An Air of Optimism

Bright Bougainvillea in Chorio - next to the Cottage.

Not quite Banksy - just two little girls with a packet of crayons and an irresistibly flat rock.

One of the new solar powered street lights in Yialos. 

Zinnias and Basil in Yialos

Pots of larkspur in Yialos.  The shop to the right of the picture is Kiara Luna's new premises.
Symi is gleaming after the recent rain and there is an air of optimism about the place that is very much at odds with the impression of Greece that the foreign media loves to paint. This is not because the Symiots are in denial about the state of the nation's finances or the Eurozone crisis but because Greeks are essentially good at making the best of whatever life hands them. There is no point in weeping and wailing about what is happening elsewhere - islanders have had to fend for themselves by and large over the centuries anyway and life must go on. In answer to some of the emails I have received at Symi Visitor Accommodation in recent days, the banks are functioning normally, the ATMs do have money in them, we are unlikely to switch to the drachma any time soon as even if there was to be a Grexit it would take time to print/mint the new currency, there is plenty of food in the shops and tavernas and Symi is definitely open for business.

Yesterday afternoon I was invited to attend the christening of Yannis Moschos, the little son of Maria and Dimitri of Kampos Supermarket - the one on the corner by the bus stop in Chorio. I have put some photographs on the Out and About page - my little camera is not very good in twilight conditions and I do not have a fancy zoom lense but I hope that you enjoy them never the less. The photograph at the bottom of this blog was provided by Andrea Amerikanas of Pedi. Thank you very much, Andrea. A big fat Greek christening is a joyous and exuberant event, even in times of austerity, and everyone made a big effort. The clothes were bright and summery, the children beautiful and a good time was had by all. Memories of happy occasions are what tide us all through the rough times and I found myself heading home in a far more cheerful frame of mind than I had set out. Symi does that to people.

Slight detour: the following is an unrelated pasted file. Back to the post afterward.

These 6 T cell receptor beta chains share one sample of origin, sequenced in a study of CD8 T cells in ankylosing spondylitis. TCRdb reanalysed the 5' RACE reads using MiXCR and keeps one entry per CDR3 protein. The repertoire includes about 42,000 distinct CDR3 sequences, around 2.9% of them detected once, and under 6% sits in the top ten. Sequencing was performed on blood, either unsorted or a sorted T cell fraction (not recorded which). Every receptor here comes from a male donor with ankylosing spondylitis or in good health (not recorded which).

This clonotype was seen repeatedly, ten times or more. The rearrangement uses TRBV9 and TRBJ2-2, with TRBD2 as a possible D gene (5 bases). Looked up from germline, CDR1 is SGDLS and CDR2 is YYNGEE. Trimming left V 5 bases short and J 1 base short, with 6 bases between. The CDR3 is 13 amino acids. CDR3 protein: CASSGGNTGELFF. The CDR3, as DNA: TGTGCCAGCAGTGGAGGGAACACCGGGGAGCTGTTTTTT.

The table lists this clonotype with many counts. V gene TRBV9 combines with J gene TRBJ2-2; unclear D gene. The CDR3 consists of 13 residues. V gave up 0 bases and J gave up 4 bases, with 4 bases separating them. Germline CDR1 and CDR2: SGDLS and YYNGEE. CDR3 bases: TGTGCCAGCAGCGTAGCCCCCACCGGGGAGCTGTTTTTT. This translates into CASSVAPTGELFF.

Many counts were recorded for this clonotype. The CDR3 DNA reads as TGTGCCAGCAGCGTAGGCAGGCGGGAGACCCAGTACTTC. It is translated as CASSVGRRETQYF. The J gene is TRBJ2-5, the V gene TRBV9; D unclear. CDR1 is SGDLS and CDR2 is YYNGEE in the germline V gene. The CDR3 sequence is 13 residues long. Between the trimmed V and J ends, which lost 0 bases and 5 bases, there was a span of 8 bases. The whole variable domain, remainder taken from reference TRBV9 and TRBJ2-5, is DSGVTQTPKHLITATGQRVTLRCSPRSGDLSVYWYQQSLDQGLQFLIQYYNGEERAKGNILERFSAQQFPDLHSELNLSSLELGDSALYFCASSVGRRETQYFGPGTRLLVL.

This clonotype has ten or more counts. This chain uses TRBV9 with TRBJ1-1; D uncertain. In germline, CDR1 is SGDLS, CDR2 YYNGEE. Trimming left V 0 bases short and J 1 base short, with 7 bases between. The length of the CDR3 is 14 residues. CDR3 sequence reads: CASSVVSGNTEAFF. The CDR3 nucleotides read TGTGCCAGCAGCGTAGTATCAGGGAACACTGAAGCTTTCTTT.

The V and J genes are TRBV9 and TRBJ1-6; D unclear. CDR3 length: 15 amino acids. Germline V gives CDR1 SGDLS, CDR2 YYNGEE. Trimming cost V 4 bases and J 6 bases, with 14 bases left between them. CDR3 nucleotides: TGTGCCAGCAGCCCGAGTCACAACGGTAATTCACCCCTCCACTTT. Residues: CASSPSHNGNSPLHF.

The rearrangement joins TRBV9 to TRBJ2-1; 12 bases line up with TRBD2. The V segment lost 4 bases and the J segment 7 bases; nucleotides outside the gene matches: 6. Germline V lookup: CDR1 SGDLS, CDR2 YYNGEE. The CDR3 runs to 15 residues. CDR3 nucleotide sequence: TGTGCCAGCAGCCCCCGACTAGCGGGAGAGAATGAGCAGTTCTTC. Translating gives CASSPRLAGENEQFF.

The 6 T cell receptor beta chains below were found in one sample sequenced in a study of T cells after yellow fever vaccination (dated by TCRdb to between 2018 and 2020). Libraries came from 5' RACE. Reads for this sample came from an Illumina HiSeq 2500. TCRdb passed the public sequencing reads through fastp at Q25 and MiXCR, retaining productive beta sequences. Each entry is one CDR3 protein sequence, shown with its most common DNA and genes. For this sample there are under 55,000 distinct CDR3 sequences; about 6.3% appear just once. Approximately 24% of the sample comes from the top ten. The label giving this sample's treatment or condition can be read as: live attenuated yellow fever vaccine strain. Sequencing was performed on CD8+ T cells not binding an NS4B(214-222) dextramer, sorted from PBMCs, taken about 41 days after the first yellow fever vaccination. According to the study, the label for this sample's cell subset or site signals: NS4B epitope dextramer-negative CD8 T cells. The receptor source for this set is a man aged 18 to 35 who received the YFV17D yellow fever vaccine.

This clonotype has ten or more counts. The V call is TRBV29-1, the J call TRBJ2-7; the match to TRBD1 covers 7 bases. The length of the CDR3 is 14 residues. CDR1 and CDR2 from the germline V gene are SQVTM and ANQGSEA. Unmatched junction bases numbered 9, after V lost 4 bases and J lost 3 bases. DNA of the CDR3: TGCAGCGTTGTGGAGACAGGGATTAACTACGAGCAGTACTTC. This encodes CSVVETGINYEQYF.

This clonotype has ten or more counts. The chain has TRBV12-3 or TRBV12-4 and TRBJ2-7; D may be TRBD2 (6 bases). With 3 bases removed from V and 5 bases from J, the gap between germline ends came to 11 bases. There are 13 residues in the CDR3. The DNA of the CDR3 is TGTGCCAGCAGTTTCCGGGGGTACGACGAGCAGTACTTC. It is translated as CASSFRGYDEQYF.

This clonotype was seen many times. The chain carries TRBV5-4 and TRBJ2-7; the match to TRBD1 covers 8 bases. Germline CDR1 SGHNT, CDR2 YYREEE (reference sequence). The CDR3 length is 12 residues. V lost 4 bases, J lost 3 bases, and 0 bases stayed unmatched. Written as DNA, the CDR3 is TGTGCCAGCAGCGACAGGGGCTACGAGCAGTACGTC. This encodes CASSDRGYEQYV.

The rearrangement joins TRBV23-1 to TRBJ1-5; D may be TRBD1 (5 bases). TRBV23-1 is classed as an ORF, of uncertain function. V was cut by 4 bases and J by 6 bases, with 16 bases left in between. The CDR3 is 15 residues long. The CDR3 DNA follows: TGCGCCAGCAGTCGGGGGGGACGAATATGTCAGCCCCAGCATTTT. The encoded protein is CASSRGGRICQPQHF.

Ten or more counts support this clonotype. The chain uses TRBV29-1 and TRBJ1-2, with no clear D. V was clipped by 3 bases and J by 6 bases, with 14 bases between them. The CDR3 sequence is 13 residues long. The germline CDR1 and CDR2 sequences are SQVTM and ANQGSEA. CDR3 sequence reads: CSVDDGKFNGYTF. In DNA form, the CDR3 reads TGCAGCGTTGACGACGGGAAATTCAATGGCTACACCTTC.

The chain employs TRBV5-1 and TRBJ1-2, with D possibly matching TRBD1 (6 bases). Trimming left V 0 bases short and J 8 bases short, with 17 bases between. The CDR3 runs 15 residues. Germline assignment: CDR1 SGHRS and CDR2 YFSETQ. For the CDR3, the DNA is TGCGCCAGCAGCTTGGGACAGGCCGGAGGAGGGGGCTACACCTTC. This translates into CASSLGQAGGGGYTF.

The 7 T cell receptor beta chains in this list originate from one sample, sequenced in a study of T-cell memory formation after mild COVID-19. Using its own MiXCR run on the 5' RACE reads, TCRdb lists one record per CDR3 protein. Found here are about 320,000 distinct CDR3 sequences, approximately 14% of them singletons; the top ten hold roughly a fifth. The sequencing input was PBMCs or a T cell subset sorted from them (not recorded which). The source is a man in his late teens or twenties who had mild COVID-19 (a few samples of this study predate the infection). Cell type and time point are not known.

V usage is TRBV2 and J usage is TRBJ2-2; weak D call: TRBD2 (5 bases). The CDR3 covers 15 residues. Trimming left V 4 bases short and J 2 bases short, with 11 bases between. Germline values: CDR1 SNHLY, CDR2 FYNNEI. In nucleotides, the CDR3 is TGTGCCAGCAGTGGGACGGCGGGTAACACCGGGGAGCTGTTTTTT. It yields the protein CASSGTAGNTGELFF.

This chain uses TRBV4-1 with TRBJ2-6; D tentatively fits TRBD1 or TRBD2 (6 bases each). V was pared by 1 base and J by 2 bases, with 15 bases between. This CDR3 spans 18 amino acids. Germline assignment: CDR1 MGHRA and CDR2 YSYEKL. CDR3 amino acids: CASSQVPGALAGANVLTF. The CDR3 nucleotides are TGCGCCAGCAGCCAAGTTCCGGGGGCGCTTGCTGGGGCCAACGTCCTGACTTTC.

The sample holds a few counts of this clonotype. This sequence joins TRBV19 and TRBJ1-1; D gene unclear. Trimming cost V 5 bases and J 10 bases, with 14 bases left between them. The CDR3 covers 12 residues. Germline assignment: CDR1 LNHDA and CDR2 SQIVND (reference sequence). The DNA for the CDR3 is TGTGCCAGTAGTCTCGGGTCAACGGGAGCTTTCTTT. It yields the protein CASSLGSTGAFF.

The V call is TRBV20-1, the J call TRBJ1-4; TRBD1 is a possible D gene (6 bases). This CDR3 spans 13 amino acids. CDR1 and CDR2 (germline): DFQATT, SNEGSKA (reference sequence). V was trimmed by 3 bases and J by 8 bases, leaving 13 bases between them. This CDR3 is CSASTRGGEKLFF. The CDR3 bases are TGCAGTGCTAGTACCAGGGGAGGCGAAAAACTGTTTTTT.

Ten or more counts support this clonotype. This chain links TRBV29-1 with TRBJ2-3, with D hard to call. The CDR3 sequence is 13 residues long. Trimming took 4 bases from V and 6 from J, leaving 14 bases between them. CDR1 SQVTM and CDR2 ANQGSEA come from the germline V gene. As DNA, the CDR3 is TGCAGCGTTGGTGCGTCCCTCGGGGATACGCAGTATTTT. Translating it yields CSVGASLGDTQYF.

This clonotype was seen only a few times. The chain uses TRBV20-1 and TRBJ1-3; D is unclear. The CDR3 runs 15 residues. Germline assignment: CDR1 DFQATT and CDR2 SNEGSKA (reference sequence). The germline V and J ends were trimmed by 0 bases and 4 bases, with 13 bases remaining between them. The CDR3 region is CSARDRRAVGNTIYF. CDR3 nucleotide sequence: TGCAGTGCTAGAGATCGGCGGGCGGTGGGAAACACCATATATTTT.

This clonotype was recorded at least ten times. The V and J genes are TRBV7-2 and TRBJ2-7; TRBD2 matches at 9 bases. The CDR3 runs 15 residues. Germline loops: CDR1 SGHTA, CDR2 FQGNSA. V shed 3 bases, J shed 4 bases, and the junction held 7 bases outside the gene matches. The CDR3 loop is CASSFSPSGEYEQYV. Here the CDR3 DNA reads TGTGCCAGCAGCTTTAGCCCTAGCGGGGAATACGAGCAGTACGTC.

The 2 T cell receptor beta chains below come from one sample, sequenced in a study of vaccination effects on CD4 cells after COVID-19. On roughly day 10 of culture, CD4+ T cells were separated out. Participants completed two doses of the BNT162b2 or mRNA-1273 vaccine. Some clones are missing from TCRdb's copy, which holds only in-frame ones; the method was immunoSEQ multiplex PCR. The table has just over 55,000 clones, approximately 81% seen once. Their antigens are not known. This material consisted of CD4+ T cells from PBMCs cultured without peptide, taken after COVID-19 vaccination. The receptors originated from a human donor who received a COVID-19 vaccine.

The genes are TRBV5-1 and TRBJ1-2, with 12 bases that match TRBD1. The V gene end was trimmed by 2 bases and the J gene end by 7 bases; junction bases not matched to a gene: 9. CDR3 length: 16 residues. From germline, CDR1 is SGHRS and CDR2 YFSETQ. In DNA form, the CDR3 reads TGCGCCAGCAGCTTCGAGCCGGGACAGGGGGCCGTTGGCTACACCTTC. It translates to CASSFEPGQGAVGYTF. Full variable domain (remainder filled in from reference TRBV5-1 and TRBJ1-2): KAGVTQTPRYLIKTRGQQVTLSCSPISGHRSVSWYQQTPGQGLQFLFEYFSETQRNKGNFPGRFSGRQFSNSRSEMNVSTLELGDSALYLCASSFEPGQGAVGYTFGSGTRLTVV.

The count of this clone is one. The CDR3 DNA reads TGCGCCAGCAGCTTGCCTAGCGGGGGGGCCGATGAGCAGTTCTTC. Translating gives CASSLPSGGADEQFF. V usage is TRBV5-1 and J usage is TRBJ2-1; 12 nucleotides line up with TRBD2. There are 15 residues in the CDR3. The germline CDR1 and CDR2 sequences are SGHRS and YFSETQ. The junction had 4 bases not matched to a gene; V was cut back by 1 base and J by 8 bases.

I apologise for any glitches in the layout today - Google seem to be tweaking again!

Have a good week.



Built in 1931, this little house in Lieni has seen the Italians and the British come and go.  It has survived the Stukas of the Second World War, the Greek Civil War, mass emigration and extreme poverty,  the Colonels and their Junta, the advent of tourism and Symi's Renaissance as a heritage destination.
The scooter is a box containing new clothes for little Yannis to be dressed in after his baptism.  For more pictures please see the Symi Visitor Out and About page.

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About this Blog

I sailed into Panormitis Bay, Symi, by chance one windy July day in 1993 and have been here ever since. The locals tell me that this is one of the miracles of St Michael of Panormitis. A BA graduate with majors in English, Philosophy and Classical Civilisation, the idea of living in what is to all intents and purposes an archaeological site appeals to me. Not as small as Kastellorizo, not as touristy as Rhodes, Symi is just the right size. I live on a small holding which my husband and I have reclaimed from a ruin of over-grazing and neglect and turned into a small oasis over the course of the past 22 years. I also work part-time for Symi Visitor Accommodation, helping independent travellers discover and enjoy Symi's simple pleasures for themselves.

This page is kindly sponsored by Wendy Wilcox, Symi Visitor Accommodation.

Adriana Shum

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